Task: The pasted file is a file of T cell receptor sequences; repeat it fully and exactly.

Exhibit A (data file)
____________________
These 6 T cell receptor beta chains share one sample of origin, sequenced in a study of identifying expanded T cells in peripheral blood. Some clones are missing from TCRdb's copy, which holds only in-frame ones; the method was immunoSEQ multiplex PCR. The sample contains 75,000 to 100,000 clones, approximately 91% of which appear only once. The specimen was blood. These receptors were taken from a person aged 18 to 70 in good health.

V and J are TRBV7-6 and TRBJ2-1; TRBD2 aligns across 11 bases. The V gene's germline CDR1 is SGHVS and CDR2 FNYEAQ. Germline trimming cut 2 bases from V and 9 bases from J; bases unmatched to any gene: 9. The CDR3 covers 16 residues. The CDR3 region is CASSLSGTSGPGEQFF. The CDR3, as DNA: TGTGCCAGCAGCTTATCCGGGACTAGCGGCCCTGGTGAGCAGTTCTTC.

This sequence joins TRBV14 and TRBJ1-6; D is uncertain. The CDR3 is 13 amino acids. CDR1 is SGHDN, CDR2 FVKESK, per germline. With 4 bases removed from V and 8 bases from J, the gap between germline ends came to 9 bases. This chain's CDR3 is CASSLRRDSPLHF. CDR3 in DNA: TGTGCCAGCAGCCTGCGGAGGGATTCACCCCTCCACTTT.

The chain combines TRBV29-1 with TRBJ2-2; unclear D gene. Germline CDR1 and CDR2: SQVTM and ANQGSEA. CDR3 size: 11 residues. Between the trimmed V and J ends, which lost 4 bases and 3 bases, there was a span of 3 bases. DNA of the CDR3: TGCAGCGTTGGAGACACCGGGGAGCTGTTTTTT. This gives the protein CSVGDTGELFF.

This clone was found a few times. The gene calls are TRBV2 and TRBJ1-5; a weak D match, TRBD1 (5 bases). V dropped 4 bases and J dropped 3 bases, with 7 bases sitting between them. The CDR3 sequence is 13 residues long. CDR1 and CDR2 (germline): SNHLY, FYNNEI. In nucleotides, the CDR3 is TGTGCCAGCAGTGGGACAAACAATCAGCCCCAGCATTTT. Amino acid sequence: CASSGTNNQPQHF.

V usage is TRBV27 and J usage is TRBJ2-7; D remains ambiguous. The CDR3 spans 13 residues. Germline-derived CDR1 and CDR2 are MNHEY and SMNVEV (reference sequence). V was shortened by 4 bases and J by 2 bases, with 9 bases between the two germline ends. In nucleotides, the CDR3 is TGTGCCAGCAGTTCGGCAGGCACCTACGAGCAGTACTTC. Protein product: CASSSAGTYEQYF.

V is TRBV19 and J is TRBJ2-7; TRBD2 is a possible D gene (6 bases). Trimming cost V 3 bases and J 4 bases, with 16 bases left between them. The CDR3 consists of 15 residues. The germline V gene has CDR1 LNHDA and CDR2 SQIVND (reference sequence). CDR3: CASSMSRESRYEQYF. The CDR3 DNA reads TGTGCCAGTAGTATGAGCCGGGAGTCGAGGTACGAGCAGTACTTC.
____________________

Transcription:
These 6 T cell receptor beta chains share one sample of origin, sequenced in a study of identifying expanded T cells in peripheral blood. Some clones are missing from TCRdb's copy, which holds only in-frame ones; the method was immunoSEQ multiplex PCR. The sample contains 75,000 to 100,000 clones, approximately 91% of which appear only once. The specimen was blood. These receptors were taken from a person aged 18 to 70 in good health.

V and J are TRBV7-6 and TRBJ2-1; TRBD2 aligns across 11 bases. The V gene's germline CDR1 is SGHVS and CDR2 FNYEAQ. Germline trimming cut 2 bases from V and 9 bases from J; bases unmatched to any gene: 9. The CDR3 covers 16 residues. The CDR3 region is CASSLSGTSGPGEQFF. The CDR3, as DNA: TGTGCCAGCAGCTTATCCGGGACTAGCGGCCCTGGTGAGCAGTTCTTC.

This sequence joins TRBV14 and TRBJ1-6; D is uncertain. The CDR3 is 13 amino acids. CDR1 is SGHDN, CDR2 FVKESK, per germline. With 4 bases removed from V and 8 bases from J, the gap between germline ends came to 9 bases. This chain's CDR3 is CASSLRRDSPLHF. CDR3 in DNA: TGTGCCAGCAGCCTGCGGAGGGATTCACCCCTCCACTTT.

The chain combines TRBV29-1 with TRBJ2-2; unclear D gene. Germline CDR1 and CDR2: SQVTM and ANQGSEA. CDR3 size: 11 residues. Between the trimmed V and J ends, which lost 4 bases and 3 bases, there was a span of 3 bases. DNA of the CDR3: TGCAGCGTTGGAGACACCGGGGAGCTGTTTTTT. This gives the protein CSVGDTGELFF.

This clone was found a few times. The gene calls are TRBV2 and TRBJ1-5; a weak D match, TRBD1 (5 bases). V dropped 4 bases and J dropped 3 bases, with 7 bases sitting between them. The CDR3 sequence is 13 residues long. CDR1 and CDR2 (germline): SNHLY, FYNNEI. In nucleotides, the CDR3 is TGTGCCAGCAGTGGGACAAACAATCAGCCCCAGCATTTT. Amino acid sequence: CASSGTNNQPQHF.

V usage is TRBV27 and J usage is TRBJ2-7; D remains ambiguous. The CDR3 spans 13 residues. Germline-derived CDR1 and CDR2 are MNHEY and SMNVEV (reference sequence). V was shortened by 4 bases and J by 2 bases, with 9 bases between the two germline ends. In nucleotides, the CDR3 is TGTGCCAGCAGTTCGGCAGGCACCTACGAGCAGTACTTC. Protein product: CASSSAGTYEQYF.

V is TRBV19 and J is TRBJ2-7; TRBD2 is a possible D gene (6 bases). Trimming cost V 3 bases and J 4 bases, with 16 bases left between them. The CDR3 consists of 15 residues. The germline V gene has CDR1 LNHDA and CDR2 SQIVND (reference sequence). CDR3: CASSMSRESRYEQYF. The CDR3 DNA reads TGTGCCAGTAGTATGAGCCGGGAGTCGAGGTACGAGCAGTACTTC.